It’s been said that with dedication and commitment, an average person can master almost any new skill in about seven years. This means that it takes about seven years for most of us to study an advanced discipline, play an instrument, learn a language, or earn a degree that we can then translate into a successful career.
Climbing a seven-year mountain may seem like a formidable challenge…at the beginning. But this neurological phenomenon also provides us with a lifetime of opportunity. If our brains are designed to allow a complete reinvention of ourselves every seven years, then we’re never trapped by any one course of action. Even if we’ve invested years of effort in a specific profession or skill set, we’re free to leave that path and start over at any given time. We can sign a new seven-year lease on any hat we choose—a chef’s hat, an artist’s hat, a pilot’s helmet—the sky is literally the limit.
A period of unemployment—even a prolonged, discouraging job search—doesn’t have to signal the end of our professional lives. And if you’re open to reinvention but stumped for options, consider the list below. All of these potential careers are in high demand right now, and if you’re willing to invest a little time and discipline, all of them are available to you—no matter who you are or what you’ve been doing up to this point.
- Healthcare. You can choose to head back to college, major in pre-med, apply to med school and become a doctor. But if that seems a bit daunting, consider a two-to-four year degree program and a set of licensing exams. That’s all you’ll need to become a physician’s assistant, an RN, a licensed phlebotomist, a dental hygienist, or an LPN. Meanwhile, you may only need a six-month to one-year training course to become a medical admin or a billing expert.
- Hospitality. If you’ve ever considered a career in hotel or restaurant management, this is an excellent time to start pursuing that goal. Basic training programs in this field can require six months to two years, and if you start at the entry level with a large employer, you learn on the job and grow within the company.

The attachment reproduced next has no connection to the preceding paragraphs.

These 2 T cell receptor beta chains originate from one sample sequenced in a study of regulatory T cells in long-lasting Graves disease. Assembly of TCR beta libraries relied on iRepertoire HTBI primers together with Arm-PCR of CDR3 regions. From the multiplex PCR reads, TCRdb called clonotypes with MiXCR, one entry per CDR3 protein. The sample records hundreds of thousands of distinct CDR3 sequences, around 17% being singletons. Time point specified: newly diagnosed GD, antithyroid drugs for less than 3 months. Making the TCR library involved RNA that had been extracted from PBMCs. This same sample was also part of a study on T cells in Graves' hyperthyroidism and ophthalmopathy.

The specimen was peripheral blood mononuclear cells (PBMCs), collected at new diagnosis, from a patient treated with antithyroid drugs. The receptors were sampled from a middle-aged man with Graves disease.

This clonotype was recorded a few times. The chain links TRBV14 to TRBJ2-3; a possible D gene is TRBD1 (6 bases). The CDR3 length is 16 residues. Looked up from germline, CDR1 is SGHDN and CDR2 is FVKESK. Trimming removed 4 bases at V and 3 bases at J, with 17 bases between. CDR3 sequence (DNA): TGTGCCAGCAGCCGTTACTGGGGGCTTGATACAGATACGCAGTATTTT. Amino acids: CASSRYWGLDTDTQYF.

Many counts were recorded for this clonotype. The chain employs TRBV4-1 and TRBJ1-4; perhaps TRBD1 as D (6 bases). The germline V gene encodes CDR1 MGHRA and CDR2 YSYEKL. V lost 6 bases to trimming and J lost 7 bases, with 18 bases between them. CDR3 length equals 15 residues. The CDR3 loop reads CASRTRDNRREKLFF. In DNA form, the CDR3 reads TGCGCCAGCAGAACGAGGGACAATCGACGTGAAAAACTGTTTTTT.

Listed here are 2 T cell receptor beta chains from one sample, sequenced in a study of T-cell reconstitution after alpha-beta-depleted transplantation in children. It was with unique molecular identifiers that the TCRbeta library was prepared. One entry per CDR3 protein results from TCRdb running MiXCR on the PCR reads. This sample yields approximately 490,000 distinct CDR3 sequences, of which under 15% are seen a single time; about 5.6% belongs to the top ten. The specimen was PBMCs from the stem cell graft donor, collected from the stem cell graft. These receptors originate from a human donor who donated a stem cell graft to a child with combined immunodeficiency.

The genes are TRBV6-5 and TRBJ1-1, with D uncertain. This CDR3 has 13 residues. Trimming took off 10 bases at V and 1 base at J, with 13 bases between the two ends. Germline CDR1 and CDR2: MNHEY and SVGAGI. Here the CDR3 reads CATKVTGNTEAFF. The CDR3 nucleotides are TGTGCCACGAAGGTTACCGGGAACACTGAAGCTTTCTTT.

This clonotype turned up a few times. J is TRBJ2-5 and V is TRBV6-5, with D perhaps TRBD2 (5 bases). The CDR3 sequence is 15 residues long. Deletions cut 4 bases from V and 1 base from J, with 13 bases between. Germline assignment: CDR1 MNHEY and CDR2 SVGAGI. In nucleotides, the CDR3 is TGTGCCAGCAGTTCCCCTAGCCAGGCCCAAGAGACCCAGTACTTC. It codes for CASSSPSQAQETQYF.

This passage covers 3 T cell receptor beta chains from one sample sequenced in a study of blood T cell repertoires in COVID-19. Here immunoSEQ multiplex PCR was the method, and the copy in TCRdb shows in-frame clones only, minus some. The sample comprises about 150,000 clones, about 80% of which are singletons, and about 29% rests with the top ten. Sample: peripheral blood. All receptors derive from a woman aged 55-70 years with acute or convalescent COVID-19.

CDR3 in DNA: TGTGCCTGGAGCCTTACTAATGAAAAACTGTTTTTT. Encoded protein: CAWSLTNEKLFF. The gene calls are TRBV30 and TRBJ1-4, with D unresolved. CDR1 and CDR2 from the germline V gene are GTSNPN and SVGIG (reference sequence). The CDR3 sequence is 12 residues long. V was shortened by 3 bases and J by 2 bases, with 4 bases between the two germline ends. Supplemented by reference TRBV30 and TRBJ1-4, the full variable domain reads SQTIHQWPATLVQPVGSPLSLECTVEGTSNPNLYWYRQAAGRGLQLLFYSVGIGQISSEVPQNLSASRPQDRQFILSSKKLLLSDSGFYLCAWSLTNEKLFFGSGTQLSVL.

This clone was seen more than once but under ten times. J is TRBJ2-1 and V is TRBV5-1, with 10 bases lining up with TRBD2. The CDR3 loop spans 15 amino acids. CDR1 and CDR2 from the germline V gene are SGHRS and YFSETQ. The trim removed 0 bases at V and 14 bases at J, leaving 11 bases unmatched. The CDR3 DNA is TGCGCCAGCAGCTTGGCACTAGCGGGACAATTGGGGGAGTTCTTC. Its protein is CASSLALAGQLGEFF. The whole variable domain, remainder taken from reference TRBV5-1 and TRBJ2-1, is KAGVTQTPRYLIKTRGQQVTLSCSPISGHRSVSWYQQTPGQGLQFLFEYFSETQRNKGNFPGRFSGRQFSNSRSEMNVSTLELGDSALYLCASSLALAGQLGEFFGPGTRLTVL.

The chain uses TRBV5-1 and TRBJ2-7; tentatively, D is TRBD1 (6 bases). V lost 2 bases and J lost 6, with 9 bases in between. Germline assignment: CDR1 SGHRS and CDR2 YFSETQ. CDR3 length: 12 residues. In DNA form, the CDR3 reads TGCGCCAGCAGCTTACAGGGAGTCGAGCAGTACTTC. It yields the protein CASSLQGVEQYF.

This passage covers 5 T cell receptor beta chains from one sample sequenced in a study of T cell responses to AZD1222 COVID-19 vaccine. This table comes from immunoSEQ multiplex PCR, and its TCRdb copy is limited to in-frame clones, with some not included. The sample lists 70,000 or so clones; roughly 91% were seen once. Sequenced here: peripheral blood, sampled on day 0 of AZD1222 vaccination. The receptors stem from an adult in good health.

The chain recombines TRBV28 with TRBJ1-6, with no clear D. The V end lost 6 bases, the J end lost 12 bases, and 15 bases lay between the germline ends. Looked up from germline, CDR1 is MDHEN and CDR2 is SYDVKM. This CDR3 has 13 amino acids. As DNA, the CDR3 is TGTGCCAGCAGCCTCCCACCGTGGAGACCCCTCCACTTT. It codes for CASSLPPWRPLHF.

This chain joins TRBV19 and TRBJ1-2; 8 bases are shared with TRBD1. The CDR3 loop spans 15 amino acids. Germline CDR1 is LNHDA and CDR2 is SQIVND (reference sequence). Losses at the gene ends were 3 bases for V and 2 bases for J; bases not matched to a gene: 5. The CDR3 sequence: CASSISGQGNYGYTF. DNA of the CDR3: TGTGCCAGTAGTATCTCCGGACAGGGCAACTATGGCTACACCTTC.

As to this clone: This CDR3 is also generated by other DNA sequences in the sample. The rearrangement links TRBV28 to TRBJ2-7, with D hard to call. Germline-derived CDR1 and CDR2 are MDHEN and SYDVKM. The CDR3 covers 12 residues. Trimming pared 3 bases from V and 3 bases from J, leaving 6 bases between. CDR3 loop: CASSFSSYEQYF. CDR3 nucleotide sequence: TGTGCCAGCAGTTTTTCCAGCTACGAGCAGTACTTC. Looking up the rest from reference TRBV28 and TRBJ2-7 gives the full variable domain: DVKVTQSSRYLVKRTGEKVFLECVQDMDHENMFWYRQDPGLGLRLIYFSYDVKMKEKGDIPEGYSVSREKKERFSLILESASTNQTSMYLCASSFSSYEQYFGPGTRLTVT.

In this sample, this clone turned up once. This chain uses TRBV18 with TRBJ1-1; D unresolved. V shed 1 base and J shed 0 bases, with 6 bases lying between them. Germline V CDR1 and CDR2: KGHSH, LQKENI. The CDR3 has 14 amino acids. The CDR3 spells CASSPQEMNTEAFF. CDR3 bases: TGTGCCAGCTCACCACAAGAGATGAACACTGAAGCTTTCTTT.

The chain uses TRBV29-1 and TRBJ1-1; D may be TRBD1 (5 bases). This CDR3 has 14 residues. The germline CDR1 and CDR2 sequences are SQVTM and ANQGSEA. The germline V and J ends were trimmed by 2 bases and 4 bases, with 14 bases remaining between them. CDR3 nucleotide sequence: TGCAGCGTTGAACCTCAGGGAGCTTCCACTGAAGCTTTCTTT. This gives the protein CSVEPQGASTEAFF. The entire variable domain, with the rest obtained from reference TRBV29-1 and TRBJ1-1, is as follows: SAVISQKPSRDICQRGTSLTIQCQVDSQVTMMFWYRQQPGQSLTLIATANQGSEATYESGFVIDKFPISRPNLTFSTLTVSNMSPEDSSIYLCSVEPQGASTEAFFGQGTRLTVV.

- IT. If you’re willing to earn a set of certifications and apply your coding experience in a practical way by joining open source communities, you don’t need special permission to enter the IT field. Right now, employers are especially interested in programmers who can build mobile apps, provide network management support, and help companies mobile optimize their websites and customer service portal.
- Running your own business. A strong gig-focused economy has arisen in the wake of the great recession, and laid-off (or bored, or burned out, or just naturally independent) workers everywhere are successfully launching their own enterprises. If you’re especially entrepreneurial, you can draw up a business plan and apply for a loan. If you’d like to keep your overhead costs down, consider freelancing or consulting in your area of expertise.
Whatever you decide to do, don’t be held back by fear, or a by a misguided sense of commitment to your current path. If the time has come for a change, take action. The sooner you choose a new course, the sooner you’ll have the tools you need to attract employers and clients.